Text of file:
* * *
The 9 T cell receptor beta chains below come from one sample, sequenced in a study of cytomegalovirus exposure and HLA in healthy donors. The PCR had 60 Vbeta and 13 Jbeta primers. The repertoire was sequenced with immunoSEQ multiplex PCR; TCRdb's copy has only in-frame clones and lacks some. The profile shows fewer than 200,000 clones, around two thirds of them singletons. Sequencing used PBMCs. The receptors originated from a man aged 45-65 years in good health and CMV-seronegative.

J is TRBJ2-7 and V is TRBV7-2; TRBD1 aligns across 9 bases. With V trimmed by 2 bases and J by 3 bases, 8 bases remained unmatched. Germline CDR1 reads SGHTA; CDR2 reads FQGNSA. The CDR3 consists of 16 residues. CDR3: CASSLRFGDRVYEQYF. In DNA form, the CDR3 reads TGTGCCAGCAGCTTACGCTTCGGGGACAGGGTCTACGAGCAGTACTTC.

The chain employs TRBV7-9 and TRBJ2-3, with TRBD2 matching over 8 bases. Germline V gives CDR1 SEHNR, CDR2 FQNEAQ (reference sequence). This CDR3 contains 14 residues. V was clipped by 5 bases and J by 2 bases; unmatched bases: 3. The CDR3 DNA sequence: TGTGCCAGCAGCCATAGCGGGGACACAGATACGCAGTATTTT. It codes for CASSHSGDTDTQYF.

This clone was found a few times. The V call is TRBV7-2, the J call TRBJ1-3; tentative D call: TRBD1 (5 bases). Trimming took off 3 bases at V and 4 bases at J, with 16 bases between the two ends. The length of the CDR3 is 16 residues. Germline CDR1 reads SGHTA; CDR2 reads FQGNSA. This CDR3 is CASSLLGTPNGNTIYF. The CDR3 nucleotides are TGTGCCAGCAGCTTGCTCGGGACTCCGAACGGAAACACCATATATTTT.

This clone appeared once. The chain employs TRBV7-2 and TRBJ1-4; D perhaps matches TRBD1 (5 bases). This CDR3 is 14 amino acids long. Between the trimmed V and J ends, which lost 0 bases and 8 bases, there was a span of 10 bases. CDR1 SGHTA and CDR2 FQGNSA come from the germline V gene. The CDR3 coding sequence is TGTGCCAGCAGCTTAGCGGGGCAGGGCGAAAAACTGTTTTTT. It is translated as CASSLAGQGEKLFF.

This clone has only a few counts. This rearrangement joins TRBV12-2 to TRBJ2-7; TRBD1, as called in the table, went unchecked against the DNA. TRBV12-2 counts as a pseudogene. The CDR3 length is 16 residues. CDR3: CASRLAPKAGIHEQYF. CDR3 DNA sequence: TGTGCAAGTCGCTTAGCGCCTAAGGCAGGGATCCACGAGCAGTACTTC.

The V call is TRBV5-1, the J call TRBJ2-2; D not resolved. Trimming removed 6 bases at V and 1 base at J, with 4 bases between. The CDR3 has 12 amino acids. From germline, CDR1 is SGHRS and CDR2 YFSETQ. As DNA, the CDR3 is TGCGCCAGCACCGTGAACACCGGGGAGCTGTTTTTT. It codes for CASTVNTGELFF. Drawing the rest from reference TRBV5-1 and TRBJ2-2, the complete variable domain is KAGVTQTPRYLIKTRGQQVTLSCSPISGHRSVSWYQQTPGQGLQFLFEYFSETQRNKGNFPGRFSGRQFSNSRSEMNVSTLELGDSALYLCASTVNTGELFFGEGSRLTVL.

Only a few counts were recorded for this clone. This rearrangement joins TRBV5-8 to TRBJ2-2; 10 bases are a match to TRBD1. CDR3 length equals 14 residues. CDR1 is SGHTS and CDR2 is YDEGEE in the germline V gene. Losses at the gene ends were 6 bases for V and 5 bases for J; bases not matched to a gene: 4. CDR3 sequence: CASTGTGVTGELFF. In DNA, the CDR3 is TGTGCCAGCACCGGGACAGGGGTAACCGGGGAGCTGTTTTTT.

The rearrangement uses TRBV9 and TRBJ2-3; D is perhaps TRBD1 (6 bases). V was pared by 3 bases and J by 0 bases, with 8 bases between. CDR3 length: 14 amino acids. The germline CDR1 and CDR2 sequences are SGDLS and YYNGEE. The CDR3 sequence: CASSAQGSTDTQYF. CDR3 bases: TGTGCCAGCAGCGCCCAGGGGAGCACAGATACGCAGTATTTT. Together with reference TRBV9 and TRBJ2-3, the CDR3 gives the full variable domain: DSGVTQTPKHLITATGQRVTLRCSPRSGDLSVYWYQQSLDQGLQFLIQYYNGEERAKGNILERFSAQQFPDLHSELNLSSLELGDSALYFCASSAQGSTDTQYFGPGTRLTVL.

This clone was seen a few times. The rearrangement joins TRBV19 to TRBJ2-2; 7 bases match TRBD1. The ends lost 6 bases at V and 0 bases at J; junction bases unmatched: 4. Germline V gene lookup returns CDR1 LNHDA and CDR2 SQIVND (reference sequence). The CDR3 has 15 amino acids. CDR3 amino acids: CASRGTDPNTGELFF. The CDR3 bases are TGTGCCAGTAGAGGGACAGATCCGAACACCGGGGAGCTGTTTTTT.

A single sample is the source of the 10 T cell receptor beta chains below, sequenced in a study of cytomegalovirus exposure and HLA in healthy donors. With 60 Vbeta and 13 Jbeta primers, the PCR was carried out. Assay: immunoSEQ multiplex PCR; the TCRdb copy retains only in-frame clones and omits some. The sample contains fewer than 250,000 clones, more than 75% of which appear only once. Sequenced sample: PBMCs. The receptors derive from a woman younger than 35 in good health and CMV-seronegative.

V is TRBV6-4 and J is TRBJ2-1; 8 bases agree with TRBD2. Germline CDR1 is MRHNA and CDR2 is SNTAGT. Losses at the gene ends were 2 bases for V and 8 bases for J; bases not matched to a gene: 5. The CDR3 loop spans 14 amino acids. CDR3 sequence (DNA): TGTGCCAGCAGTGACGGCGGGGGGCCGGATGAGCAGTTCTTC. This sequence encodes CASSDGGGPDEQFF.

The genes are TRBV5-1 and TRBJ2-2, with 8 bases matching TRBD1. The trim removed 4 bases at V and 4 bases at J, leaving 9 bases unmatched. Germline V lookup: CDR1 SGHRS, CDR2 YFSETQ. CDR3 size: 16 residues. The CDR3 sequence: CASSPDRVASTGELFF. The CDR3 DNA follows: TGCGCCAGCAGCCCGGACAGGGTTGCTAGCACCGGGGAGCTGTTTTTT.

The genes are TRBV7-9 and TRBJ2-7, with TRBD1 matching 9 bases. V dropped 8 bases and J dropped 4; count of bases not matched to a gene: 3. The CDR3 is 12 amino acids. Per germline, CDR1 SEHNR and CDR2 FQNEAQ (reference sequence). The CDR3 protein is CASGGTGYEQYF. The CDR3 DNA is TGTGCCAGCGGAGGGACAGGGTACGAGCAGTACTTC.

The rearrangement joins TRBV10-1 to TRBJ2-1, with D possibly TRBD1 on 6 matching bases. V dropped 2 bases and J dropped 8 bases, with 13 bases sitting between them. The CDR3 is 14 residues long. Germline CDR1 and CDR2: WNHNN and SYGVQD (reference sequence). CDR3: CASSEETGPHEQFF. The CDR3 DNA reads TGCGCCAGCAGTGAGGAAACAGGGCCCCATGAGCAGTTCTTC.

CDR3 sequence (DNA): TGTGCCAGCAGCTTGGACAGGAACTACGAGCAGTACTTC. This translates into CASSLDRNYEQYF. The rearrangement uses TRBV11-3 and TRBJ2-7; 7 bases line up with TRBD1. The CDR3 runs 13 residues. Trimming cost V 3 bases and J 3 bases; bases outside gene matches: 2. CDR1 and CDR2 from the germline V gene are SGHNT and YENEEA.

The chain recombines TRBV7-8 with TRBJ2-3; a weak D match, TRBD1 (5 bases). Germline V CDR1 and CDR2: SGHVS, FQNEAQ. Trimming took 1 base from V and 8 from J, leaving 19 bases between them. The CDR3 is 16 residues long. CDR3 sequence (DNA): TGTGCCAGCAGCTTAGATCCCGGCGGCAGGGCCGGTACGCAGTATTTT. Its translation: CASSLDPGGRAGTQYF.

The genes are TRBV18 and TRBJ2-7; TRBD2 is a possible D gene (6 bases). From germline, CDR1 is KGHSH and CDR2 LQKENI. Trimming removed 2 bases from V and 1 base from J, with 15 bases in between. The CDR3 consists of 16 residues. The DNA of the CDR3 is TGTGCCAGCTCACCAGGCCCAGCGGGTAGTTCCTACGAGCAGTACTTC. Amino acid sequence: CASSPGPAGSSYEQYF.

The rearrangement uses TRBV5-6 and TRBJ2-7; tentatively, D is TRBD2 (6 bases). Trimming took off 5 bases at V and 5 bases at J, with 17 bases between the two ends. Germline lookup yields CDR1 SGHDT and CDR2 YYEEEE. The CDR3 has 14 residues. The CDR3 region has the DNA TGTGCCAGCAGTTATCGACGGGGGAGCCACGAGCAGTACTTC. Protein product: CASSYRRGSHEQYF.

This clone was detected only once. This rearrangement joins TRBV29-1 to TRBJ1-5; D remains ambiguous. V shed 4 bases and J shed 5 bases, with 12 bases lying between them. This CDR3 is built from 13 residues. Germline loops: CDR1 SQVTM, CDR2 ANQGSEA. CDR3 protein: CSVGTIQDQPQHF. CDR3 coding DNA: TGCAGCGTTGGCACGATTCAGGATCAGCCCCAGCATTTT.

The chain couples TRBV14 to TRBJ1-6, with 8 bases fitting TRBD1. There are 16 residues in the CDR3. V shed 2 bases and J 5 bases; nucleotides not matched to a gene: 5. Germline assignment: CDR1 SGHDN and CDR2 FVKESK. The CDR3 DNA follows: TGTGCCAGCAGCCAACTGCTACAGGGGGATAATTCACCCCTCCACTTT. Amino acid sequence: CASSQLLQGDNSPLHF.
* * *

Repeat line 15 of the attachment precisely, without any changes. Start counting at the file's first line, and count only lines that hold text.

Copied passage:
The rearrangement joins TRBV10-1 to TRBJ2-1, with D possibly TRBD1 on 6 matching bases. V dropped 2 bases and J dropped 8 bases, with 13 bases sitting between them. The CDR3 is 14 residues long. Germline CDR1 and CDR2: WNHNN and SYGVQD (reference sequence). CDR3: CASSEETGPHEQFF. The CDR3 DNA reads TGCGCCAGCAGTGAGGAAACAGGGCCCCATGAGCAGTTCTTC.